Lead actress Kou Shibasaki (from Crying Out Love In The Center of the World) in the titular role looks good and cute for the part in order to draw in the crowds, and granted she has no martial arts background (ala new female warrior Jeeja Yanin in Chocolate) she makes up for it with artificially choreographed grace that made her a little believable. What's not believable, was her ability to speak Chinese, and the Shaolin monks as well, because they are clearly Japanese, but had to pass off as experts in the language, which came off as unbearable and laughable.

You might think that director Katsuyuki Motohiro, with his Bayside Shakedown pedigree, would be deft at handling stories with multiple subplots. However, Shaolin Girl bitten off more than it could chew, and couldn't decide what it wanted to be. On one hand, it wanted to spread the love for Kung Fu, or specifically, the Shaolin brand of fist-fighting. On the other, it had to reflect on its supposed predecessor and fuse in a sport different from soccer (here it's Lacrosse). And it wanted to weave kung fu into the game, only to hold back to prevent itself from being a clone. So while you get a sport, there isn't much copycat kung-fu styles and stances, until the end credit roll when it became obvious.

Shaolin Girl Rin Sakurazara was sent as a kid by her grandfather to China's famed Shaolin school of martial arts to learn to curb and control her wealth of potential, promised power. What this power was, nobody knew, except that everyone knew she had to be protected from the villains lest she gets tempted to go to the Dark Side (yes, so very Star Wars). But she returns upon completion of her training to revive her grandfather's dojo, and does so in quite an impetuous headstrong manner, that she has a few lessons to learn herself, such as humility, camaraderie and teamwork, before she can impart those martial arts lessons.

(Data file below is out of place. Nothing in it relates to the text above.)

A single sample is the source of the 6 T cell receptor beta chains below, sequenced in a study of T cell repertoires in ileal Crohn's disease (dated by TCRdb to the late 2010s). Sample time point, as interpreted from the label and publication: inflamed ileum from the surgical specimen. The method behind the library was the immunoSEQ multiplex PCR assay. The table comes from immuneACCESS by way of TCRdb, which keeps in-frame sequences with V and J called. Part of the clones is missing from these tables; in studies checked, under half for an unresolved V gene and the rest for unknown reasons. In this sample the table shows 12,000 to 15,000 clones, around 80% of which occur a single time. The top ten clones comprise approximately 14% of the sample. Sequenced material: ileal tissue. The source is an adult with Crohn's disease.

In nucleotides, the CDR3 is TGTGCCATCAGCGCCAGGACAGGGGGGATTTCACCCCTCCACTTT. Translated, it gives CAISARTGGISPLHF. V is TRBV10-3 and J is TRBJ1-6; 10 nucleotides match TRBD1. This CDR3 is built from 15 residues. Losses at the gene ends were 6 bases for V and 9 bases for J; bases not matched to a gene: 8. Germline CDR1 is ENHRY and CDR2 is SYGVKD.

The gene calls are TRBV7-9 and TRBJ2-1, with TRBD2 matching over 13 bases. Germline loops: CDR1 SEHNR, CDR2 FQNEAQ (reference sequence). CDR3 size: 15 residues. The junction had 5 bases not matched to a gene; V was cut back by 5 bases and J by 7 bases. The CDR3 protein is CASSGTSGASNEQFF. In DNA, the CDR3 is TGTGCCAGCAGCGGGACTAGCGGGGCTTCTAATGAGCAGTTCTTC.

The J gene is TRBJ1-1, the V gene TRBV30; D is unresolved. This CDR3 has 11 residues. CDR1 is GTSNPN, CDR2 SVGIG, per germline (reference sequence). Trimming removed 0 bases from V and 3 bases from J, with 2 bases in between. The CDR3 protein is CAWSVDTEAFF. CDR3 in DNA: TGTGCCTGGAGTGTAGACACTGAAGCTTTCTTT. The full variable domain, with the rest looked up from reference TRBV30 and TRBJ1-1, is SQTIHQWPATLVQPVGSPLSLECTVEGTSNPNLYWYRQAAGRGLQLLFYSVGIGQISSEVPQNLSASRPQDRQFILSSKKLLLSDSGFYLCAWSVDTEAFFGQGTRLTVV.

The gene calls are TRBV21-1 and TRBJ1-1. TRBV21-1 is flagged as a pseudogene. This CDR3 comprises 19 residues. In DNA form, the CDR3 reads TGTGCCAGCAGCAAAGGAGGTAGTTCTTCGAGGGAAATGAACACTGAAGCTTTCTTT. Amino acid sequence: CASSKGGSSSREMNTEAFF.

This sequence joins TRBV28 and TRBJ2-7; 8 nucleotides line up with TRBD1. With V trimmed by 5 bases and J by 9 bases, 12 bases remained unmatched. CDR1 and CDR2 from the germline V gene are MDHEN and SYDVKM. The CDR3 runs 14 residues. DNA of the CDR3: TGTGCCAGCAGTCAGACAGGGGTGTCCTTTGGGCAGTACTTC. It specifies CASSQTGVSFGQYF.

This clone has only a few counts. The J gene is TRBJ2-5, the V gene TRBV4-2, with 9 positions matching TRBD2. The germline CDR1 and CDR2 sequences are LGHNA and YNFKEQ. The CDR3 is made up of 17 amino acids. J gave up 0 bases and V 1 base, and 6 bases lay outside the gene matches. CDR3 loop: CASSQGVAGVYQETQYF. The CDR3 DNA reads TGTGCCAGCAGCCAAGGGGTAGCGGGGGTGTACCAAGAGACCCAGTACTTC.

However, despite all that talk about teaming, it still boiled down to a one-woman whackfest for the last act. If you're looking for some serious fighting, then the first two acts of the movie will bore as you only get teases spruced very much by special effects, some bits too, especially those involving Lacrosse, got too repetitive. Kitty Zhang, Chow's new muse from CJ7, ends up in this movie too to provide some lesbian undertones (ok, so I chose to read it that way, but think about it). and although she has a meatier role here as a naive do-gooder, the role still boiled down to a flower vase in cheongsam.

And if you're patient and were waiting to be rewarded with some proper combat for the finale, be prepared to be disappointed too. For all the talk about her prowess, you'll laugh at what Rin pulled off. Not that it's a comedy and you're supposed to chuckle, but you're laughing at its delivery instead, for all the wrong reasons. Never have I seen something that hokey, and anti-climatic as well. Not only that, the fights were unimaginative and, horrors, boring too, while the villains were all reduced to mindless goons ala Crazy88 style, with some tendencies to caress man boobs, and totally unmenacing, with lead villains having zero motivation other than to desire to fight. I nearly fell off my seat when it ventured close to The Promise territory with its take on the tykes.

Even supporting appearances by characters from Shaolin Soccer couldn't save the day, and became ridiculous caricatures of themselves. Perhaps what could rescue Shaolin Girl, was a cameo by Chow who probably might have upped the credibility of this flick, but alas, knowing that it would stink, he rightfully kept his distance. And so should you, unless you're a fan of either Kitty Zhang or Kou Shibasaki, then you can lap up all the close-up shots.